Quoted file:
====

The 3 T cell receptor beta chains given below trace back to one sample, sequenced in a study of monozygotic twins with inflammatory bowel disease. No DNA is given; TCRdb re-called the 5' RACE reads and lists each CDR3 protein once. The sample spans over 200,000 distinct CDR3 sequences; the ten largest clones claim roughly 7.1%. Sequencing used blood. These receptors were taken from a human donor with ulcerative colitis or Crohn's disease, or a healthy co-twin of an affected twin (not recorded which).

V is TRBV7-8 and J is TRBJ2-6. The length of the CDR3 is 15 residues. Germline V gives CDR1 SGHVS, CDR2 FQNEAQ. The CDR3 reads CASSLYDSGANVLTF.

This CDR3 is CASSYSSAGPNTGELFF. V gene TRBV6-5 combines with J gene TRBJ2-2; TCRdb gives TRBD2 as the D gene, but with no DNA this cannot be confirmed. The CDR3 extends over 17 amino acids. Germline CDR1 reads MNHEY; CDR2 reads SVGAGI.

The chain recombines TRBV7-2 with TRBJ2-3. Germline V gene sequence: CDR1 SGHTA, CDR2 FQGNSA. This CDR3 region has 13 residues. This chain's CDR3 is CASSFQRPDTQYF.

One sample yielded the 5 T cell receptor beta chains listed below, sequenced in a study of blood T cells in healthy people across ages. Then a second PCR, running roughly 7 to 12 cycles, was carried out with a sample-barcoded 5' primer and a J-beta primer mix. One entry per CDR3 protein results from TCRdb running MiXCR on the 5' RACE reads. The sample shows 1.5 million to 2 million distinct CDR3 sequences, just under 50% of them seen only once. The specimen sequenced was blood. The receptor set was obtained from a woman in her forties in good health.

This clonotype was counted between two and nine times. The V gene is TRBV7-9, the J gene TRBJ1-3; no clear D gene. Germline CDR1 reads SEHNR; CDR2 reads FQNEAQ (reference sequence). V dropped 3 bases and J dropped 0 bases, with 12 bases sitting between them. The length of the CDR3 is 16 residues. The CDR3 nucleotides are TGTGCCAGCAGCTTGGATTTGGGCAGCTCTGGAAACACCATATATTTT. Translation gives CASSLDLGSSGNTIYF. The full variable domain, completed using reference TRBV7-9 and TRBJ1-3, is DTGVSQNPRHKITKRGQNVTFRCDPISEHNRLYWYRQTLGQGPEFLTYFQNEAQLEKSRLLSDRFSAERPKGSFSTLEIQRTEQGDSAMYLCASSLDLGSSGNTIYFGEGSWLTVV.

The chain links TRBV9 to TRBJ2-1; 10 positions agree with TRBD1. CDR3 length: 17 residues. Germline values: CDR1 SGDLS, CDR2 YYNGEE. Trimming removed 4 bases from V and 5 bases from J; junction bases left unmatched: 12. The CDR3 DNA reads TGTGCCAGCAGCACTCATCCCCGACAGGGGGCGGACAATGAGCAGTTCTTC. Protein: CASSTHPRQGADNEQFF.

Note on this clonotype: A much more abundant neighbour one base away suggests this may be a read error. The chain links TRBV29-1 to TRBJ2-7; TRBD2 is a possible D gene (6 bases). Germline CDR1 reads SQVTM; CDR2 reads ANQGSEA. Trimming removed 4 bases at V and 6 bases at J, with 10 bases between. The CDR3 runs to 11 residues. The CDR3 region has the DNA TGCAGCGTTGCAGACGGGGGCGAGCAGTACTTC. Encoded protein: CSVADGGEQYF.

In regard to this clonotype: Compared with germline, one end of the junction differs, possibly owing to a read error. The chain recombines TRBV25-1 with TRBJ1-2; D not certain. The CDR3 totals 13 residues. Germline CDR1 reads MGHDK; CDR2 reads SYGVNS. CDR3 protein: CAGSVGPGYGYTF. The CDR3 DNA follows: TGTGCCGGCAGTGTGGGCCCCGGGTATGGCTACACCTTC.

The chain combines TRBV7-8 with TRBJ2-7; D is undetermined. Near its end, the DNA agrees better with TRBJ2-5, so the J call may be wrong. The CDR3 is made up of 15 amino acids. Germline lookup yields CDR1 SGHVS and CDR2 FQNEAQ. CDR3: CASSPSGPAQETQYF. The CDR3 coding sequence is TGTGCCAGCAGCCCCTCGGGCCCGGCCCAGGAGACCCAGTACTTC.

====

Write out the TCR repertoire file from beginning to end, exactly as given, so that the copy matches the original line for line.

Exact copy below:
The 3 T cell receptor beta chains given below trace back to one sample, sequenced in a study of monozygotic twins with inflammatory bowel disease. No DNA is given; TCRdb re-called the 5' RACE reads and lists each CDR3 protein once. The sample spans over 200,000 distinct CDR3 sequences; the ten largest clones claim roughly 7.1%. Sequencing used blood. These receptors were taken from a human donor with ulcerative colitis or Crohn's disease, or a healthy co-twin of an affected twin (not recorded which).

V is TRBV7-8 and J is TRBJ2-6. The length of the CDR3 is 15 residues. Germline V gives CDR1 SGHVS, CDR2 FQNEAQ. The CDR3 reads CASSLYDSGANVLTF.

This CDR3 is CASSYSSAGPNTGELFF. V gene TRBV6-5 combines with J gene TRBJ2-2; TCRdb gives TRBD2 as the D gene, but with no DNA this cannot be confirmed. The CDR3 extends over 17 amino acids. Germline CDR1 reads MNHEY; CDR2 reads SVGAGI.

The chain recombines TRBV7-2 with TRBJ2-3. Germline V gene sequence: CDR1 SGHTA, CDR2 FQGNSA. This CDR3 region has 13 residues. This chain's CDR3 is CASSFQRPDTQYF.

One sample yielded the 5 T cell receptor beta chains listed below, sequenced in a study of blood T cells in healthy people across ages. Then a second PCR, running roughly 7 to 12 cycles, was carried out with a sample-barcoded 5' primer and a J-beta primer mix. One entry per CDR3 protein results from TCRdb running MiXCR on the 5' RACE reads. The sample shows 1.5 million to 2 million distinct CDR3 sequences, just under 50% of them seen only once. The specimen sequenced was blood. The receptor set was obtained from a woman in her forties in good health.

This clonotype was counted between two and nine times. The V gene is TRBV7-9, the J gene TRBJ1-3; no clear D gene. Germline CDR1 reads SEHNR; CDR2 reads FQNEAQ (reference sequence). V dropped 3 bases and J dropped 0 bases, with 12 bases sitting between them. The length of the CDR3 is 16 residues. The CDR3 nucleotides are TGTGCCAGCAGCTTGGATTTGGGCAGCTCTGGAAACACCATATATTTT. Translation gives CASSLDLGSSGNTIYF. The full variable domain, completed using reference TRBV7-9 and TRBJ1-3, is DTGVSQNPRHKITKRGQNVTFRCDPISEHNRLYWYRQTLGQGPEFLTYFQNEAQLEKSRLLSDRFSAERPKGSFSTLEIQRTEQGDSAMYLCASSLDLGSSGNTIYFGEGSWLTVV.

The chain links TRBV9 to TRBJ2-1; 10 positions agree with TRBD1. CDR3 length: 17 residues. Germline values: CDR1 SGDLS, CDR2 YYNGEE. Trimming removed 4 bases from V and 5 bases from J; junction bases left unmatched: 12. The CDR3 DNA reads TGTGCCAGCAGCACTCATCCCCGACAGGGGGCGGACAATGAGCAGTTCTTC. Protein: CASSTHPRQGADNEQFF.

Note on this clonotype: A much more abundant neighbour one base away suggests this may be a read error. The chain links TRBV29-1 to TRBJ2-7; TRBD2 is a possible D gene (6 bases). Germline CDR1 reads SQVTM; CDR2 reads ANQGSEA. Trimming removed 4 bases at V and 6 bases at J, with 10 bases between. The CDR3 runs to 11 residues. The CDR3 region has the DNA TGCAGCGTTGCAGACGGGGGCGAGCAGTACTTC. Encoded protein: CSVADGGEQYF.

In regard to this clonotype: Compared with germline, one end of the junction differs, possibly owing to a read error. The chain recombines TRBV25-1 with TRBJ1-2; D not certain. The CDR3 totals 13 residues. Germline CDR1 reads MGHDK; CDR2 reads SYGVNS. CDR3 protein: CAGSVGPGYGYTF. The CDR3 DNA follows: TGTGCCGGCAGTGTGGGCCCCGGGTATGGCTACACCTTC.

The chain combines TRBV7-8 with TRBJ2-7; D is undetermined. Near its end, the DNA agrees better with TRBJ2-5, so the J call may be wrong. The CDR3 is made up of 15 amino acids. Germline lookup yields CDR1 SGHVS and CDR2 FQNEAQ. CDR3: CASSPSGPAQETQYF. The CDR3 coding sequence is TGTGCCAGCAGCCCCTCGGGCCCGGCCCAGGAGACCCAGTACTTC.